Friday, April 14, 2017

The Shrine in a Time of Science

A story in the Ottawa Citizen this past weekend caught my attention for a number of reasons. 

It reported on the conviction of a young man in the car-crash death in 2013 of his girlfriend, and as a father, I feel very deeply for any parent faced with the death of a child. 

Second, I was once a work acquaintance of the man, Marco Gauthier-Carriere, convicted of criminal negligence causing the death of Valerie Charbonneau. 

I will say only that I while I didn’t know Marco that well, I did like him and while I don't disagree with the verdict, I'm sure he had no intention that Valerie should die as a result of his actions - but negligence is the crime that deals with catastrophic sins of omission like what happened that night in November, 2013.  

Valerie Charbonneau.

I never met Valerie, but I remember Marco speaking fondly about her at least once, and I'm certain that he was devastated that his own actions caused the death of a long-time girlfriend that, I believe, he intended to marry. 

Third, it seems like an absurd length of time for this matter to reach trial. Three-and-a-half years is nearly one-sixth of the lifespan of both Marco and Valerie, who were both 21 at the time of the accident (they had been high-school sweethearts).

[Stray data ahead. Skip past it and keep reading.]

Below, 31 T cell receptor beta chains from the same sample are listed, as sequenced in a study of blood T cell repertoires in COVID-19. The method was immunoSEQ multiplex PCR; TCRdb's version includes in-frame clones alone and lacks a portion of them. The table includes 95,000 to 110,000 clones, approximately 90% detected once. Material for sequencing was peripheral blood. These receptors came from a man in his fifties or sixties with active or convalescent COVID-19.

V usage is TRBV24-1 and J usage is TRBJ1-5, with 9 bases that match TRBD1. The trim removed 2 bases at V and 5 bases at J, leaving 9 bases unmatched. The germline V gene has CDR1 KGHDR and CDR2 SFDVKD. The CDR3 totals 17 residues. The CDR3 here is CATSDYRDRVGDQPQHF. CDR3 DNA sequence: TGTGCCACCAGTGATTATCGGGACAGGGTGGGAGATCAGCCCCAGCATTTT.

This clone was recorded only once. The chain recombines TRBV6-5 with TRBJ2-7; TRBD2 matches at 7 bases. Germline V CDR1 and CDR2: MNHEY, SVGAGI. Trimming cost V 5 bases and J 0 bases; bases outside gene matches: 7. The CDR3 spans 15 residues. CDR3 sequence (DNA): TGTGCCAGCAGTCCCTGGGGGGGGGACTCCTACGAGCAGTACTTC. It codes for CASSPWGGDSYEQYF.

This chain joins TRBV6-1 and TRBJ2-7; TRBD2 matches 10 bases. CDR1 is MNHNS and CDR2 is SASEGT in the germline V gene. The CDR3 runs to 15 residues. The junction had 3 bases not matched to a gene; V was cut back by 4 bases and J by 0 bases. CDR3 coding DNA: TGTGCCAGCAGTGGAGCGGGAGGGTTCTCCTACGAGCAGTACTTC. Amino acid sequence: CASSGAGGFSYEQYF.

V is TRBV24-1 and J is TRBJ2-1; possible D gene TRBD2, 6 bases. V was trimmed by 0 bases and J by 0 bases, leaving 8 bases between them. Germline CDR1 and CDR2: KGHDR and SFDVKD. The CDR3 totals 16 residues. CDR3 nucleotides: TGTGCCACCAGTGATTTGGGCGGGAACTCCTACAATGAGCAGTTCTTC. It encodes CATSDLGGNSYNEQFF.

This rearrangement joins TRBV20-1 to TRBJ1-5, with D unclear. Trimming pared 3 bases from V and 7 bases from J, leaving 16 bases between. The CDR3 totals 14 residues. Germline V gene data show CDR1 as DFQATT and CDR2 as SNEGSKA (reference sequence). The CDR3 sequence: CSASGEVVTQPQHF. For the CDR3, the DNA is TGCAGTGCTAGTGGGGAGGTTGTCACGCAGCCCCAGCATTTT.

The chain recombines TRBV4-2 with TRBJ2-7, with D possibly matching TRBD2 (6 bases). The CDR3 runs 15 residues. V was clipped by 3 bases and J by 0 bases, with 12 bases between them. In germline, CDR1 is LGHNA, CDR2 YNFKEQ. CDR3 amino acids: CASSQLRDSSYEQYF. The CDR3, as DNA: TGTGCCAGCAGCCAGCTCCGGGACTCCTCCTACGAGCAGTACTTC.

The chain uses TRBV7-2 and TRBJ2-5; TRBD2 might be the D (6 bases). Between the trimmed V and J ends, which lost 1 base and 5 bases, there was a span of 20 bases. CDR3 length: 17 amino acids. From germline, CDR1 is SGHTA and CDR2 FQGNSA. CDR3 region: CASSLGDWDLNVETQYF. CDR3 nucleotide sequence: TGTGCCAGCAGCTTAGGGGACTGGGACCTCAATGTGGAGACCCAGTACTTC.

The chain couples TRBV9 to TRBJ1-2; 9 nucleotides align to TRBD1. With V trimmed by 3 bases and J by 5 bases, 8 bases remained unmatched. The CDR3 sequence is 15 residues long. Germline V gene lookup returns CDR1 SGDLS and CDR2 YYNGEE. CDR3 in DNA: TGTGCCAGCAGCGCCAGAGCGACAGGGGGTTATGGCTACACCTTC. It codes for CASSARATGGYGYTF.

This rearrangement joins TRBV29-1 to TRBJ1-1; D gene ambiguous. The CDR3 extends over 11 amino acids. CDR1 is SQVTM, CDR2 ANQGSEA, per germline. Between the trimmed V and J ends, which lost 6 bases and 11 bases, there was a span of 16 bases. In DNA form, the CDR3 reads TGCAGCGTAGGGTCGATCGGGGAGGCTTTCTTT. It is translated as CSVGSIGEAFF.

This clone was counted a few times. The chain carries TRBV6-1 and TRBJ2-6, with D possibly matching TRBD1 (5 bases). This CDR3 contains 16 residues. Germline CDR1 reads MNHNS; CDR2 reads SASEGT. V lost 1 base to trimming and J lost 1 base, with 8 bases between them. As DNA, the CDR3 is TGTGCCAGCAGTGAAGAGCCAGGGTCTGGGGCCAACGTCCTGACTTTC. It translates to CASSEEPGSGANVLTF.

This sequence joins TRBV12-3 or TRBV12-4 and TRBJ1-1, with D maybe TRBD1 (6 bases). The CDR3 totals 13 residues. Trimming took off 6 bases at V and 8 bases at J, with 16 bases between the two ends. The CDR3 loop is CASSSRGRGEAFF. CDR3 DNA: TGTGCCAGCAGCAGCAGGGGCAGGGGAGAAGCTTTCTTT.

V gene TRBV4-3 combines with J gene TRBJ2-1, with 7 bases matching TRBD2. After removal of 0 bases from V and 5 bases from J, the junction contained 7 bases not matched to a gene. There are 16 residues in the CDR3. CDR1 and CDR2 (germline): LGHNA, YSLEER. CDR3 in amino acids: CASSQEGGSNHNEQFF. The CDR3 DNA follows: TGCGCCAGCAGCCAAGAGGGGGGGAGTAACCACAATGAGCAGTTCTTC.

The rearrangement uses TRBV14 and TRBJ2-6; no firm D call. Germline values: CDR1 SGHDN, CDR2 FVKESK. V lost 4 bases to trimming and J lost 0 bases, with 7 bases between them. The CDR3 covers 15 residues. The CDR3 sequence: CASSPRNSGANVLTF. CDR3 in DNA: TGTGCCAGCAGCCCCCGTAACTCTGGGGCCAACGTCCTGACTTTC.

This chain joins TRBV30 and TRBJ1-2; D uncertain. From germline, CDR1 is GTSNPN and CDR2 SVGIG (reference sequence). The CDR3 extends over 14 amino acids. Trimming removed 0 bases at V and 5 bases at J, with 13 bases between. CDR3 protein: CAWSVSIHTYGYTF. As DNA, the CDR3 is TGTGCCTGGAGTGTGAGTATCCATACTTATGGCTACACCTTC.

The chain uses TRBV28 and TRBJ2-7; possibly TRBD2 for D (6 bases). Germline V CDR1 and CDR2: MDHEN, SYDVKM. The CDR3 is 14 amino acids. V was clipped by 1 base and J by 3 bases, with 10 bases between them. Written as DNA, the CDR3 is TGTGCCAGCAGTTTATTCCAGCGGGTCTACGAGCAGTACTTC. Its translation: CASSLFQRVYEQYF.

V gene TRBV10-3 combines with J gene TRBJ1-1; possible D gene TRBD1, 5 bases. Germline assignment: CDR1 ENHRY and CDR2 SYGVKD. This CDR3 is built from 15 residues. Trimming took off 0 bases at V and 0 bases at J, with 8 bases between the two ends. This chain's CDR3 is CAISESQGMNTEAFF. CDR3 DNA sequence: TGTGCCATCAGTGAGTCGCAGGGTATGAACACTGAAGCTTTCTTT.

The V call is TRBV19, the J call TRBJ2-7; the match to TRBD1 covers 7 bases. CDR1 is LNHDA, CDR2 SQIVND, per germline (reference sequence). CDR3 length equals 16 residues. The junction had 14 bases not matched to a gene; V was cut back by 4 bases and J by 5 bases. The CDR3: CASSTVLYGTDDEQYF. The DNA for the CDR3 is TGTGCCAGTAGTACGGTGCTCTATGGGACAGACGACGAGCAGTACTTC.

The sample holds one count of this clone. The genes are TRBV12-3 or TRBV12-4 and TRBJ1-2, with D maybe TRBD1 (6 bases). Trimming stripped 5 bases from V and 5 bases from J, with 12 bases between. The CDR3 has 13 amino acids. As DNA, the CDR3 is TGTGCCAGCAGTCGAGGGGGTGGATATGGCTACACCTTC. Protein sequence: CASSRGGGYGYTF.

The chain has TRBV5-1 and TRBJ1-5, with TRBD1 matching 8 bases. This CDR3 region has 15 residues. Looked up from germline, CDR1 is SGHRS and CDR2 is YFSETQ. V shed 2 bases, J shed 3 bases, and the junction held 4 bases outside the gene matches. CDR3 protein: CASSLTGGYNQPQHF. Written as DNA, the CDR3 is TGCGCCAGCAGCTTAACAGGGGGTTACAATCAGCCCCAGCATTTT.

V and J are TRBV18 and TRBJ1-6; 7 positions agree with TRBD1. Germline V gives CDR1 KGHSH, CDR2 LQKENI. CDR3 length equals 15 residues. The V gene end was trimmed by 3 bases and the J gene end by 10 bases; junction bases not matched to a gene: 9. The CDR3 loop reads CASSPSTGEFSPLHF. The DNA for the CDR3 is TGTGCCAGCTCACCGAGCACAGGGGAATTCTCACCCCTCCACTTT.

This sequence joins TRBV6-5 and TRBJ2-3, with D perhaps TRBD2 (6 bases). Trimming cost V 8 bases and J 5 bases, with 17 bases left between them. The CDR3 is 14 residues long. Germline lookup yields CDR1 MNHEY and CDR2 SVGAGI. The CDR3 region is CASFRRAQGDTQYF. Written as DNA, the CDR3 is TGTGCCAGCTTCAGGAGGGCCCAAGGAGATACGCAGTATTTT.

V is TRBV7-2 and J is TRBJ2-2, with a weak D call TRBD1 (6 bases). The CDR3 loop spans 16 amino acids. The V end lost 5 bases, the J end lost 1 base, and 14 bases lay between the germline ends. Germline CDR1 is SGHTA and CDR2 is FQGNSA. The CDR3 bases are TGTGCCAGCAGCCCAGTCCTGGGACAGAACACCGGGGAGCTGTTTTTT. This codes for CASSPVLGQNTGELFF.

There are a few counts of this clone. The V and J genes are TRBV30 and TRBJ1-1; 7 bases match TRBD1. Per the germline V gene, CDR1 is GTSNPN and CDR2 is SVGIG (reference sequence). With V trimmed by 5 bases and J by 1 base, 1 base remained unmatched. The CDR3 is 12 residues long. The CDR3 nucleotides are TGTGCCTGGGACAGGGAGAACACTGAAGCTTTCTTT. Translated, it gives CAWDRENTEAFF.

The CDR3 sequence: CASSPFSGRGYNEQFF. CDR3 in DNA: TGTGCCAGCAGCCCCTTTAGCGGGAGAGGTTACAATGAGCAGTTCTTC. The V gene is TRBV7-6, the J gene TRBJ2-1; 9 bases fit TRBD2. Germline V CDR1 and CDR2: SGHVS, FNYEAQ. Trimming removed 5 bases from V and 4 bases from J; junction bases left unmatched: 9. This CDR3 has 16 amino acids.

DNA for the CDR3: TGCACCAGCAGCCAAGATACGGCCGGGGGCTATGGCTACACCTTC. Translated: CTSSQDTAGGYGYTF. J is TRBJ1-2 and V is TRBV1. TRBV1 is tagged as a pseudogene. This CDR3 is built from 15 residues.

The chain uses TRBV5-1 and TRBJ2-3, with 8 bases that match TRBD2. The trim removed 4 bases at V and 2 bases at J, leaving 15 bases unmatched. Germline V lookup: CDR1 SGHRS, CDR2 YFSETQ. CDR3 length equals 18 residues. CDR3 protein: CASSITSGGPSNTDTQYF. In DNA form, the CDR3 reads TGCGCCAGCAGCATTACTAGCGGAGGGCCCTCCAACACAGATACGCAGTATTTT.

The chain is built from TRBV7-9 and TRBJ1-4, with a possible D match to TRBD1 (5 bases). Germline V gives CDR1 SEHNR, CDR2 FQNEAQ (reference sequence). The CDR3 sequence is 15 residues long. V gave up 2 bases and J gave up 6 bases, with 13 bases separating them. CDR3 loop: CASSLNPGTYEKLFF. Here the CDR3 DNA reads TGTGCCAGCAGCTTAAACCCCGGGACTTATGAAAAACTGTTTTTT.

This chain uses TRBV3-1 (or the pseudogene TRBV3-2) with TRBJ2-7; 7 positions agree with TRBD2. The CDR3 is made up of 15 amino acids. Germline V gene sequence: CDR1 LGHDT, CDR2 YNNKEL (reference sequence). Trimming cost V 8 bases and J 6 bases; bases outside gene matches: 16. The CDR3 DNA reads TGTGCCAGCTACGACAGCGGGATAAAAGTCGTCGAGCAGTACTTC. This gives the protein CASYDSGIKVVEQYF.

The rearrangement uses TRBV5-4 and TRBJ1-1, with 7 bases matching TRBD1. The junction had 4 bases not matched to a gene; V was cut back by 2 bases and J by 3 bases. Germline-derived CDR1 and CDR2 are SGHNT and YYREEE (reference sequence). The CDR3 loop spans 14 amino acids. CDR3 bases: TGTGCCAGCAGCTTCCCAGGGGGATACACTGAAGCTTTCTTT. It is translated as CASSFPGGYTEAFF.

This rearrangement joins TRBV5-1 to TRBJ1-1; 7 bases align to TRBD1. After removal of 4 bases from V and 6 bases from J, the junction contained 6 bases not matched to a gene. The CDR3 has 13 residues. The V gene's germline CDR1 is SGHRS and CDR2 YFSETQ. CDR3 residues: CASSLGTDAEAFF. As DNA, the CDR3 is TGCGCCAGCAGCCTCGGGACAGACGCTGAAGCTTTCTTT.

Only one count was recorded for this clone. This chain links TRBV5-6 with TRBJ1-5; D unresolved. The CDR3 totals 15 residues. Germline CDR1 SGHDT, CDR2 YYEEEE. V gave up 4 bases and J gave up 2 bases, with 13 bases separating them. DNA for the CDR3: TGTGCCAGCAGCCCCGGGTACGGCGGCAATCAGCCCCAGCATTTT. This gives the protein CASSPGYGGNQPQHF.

For the family of the victim, not to mention that of the accused, to have to wait so long for a verdict seems almost like justice denied; the Supreme Court of Canada believes this too, which is why all levels of government are currently in a panic right now, trying to figure out this whole speedy-trial business after several accused murderers were released after their cases were stayed for taking too long to reach trial. 

Sometime ago, I completed an essay speculating on the reasons why over the last few decades, criminal cases have taken not only a long time to get to court, but also take much longer to try than was the case in the past. I may post it one day. 

Another reason this accident stuck out in my mind, is that at one time, I travelled daily on the stretch of road in East Ottawa where Valerie Charbonneau met her end.  

It occurred just where Montreal Road heading east makes a fairly sudden turn before coming to the intersection at Blair Road. 

Marco apparently lost control at this curve, jumped the median, and crashed into a concrete light-standard on the opposite side of the road, which crushed the roof inside the passenger cabin. 

As it happens, this was right outside the campus of the National Research Council of Canada

Since not long after the accident, a roadside-shrine dedicated to Valerie Charbonneau's memory has been placed on the chain-link fence separating the NRC from Montreal Road. 

I noticed driving by one day, that the supports for the black metallic NRC sign, do for a brief moment provide a frame upon the shrine itself, which consists in turn of flowers, trinkets, toys and even a tabernacle affixed to the chain-links, wherein is placed a photograph of the deceased young woman. 

After seeing this numerous times passing by, a couple of years ago I stopped, got out and took cellphone pictures of the shrine.